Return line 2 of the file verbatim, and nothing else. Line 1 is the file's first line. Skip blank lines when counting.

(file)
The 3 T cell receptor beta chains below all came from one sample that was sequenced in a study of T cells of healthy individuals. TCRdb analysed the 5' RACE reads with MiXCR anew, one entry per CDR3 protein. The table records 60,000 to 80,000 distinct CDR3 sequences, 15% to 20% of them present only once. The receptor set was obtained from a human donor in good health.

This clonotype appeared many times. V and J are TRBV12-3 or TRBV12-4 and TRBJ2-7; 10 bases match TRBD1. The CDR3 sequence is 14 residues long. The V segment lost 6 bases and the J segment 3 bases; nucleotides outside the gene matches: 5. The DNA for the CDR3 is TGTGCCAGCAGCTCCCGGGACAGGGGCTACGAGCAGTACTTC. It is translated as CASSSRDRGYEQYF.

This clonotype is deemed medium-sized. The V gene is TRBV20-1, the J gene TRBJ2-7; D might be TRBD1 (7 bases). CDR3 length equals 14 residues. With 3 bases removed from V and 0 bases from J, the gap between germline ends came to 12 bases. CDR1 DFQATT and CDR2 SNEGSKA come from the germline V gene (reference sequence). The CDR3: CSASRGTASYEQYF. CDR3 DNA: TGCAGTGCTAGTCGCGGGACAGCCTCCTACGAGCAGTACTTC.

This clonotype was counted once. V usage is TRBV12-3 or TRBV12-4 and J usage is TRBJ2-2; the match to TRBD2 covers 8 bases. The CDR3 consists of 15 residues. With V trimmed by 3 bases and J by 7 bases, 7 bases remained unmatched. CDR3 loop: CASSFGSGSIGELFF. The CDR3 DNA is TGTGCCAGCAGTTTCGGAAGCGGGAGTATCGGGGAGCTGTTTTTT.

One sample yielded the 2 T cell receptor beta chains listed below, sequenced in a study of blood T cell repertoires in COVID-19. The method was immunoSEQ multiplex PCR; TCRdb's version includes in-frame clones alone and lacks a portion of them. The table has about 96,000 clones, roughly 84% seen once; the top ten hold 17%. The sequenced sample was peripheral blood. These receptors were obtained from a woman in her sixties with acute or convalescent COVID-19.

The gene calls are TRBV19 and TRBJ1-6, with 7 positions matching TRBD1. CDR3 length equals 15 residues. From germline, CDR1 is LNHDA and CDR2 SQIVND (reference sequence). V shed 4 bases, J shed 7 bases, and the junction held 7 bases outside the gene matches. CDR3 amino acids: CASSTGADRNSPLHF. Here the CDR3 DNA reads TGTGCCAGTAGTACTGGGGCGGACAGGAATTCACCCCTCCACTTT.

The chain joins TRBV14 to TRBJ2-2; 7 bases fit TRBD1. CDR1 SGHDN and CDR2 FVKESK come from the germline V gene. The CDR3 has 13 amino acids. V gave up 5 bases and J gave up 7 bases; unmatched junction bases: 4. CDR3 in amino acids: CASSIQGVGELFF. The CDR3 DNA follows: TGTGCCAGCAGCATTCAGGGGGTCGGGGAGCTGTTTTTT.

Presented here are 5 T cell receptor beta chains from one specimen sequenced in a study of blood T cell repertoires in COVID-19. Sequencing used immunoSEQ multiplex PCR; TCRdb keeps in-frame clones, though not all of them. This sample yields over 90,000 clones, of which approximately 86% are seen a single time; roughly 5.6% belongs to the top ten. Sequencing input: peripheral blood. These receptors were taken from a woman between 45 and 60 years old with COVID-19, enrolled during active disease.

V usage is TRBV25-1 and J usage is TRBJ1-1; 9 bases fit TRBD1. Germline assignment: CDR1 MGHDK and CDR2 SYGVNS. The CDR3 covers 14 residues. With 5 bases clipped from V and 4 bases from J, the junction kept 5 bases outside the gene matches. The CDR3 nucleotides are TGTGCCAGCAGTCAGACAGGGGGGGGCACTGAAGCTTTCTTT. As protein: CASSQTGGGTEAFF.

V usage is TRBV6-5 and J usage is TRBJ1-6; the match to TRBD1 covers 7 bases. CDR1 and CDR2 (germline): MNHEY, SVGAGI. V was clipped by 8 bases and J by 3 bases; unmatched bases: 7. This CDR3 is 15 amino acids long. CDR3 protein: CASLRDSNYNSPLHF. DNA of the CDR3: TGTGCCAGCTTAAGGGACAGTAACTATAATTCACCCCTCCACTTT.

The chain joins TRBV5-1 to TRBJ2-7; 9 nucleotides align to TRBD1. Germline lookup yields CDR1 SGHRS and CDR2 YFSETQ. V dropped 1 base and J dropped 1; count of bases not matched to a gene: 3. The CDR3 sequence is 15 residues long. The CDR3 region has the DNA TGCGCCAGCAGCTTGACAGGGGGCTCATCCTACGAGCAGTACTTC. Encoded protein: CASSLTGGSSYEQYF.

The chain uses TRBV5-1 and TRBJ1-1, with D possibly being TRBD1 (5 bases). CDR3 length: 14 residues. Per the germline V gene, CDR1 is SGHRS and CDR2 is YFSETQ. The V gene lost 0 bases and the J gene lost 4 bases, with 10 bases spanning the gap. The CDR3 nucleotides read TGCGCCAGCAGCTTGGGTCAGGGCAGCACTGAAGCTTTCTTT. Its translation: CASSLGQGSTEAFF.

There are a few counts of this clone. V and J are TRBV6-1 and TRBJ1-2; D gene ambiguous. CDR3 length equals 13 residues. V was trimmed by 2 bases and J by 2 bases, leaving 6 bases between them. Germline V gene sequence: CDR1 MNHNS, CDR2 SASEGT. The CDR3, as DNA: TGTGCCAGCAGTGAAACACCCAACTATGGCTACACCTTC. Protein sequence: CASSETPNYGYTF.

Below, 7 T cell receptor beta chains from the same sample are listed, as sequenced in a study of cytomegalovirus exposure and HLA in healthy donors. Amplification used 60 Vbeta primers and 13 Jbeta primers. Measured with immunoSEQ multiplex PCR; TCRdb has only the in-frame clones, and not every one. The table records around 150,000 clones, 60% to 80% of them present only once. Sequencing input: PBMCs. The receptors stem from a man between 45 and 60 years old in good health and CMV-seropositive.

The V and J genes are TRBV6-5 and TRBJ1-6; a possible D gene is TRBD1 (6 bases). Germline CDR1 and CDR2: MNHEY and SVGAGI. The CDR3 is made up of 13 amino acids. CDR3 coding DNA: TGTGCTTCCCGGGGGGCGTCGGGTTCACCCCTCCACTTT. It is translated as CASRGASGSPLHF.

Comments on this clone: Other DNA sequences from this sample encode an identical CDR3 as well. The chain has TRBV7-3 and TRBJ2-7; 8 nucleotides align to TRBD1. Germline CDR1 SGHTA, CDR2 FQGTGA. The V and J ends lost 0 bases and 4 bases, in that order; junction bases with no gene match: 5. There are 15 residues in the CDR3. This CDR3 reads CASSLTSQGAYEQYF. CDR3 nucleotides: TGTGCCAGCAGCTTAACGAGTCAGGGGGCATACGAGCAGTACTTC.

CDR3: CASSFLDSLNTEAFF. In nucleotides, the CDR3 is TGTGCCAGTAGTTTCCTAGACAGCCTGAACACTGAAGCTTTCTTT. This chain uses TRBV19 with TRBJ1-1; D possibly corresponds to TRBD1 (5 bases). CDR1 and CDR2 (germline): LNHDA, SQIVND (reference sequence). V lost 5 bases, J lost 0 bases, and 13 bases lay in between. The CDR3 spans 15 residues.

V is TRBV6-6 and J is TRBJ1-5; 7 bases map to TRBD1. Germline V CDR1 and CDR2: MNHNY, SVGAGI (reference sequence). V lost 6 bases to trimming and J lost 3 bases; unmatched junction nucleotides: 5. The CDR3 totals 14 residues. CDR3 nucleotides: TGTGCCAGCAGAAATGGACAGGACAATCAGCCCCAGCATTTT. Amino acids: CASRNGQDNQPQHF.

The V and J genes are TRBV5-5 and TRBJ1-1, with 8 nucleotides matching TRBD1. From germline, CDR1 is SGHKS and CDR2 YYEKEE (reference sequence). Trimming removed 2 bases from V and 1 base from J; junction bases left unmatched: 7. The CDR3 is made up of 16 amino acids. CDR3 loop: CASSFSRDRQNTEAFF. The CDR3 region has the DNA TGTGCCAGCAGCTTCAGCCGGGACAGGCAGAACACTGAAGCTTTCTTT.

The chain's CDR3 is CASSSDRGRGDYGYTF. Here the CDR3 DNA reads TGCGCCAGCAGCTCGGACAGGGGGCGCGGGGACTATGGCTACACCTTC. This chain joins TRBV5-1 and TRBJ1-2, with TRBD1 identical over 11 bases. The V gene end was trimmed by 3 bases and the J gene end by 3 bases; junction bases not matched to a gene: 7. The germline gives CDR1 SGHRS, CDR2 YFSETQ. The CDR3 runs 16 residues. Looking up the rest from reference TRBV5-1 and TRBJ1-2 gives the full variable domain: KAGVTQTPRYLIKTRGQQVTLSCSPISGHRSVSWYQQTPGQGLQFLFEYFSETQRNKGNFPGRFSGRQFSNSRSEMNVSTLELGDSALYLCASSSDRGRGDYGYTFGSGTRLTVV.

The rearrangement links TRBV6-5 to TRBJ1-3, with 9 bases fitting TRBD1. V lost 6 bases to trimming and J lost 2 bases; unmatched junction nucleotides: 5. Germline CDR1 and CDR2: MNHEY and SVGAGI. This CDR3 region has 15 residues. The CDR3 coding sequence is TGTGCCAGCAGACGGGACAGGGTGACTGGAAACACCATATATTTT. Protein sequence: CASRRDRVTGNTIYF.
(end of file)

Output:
This clonotype appeared many times. V and J are TRBV12-3 or TRBV12-4 and TRBJ2-7; 10 bases match TRBD1. The CDR3 sequence is 14 residues long. The V segment lost 6 bases and the J segment 3 bases; nucleotides outside the gene matches: 5. The DNA for the CDR3 is TGTGCCAGCAGCTCCCGGGACAGGGGCTACGAGCAGTACTTC. It is translated as CASSSRDRGYEQYF.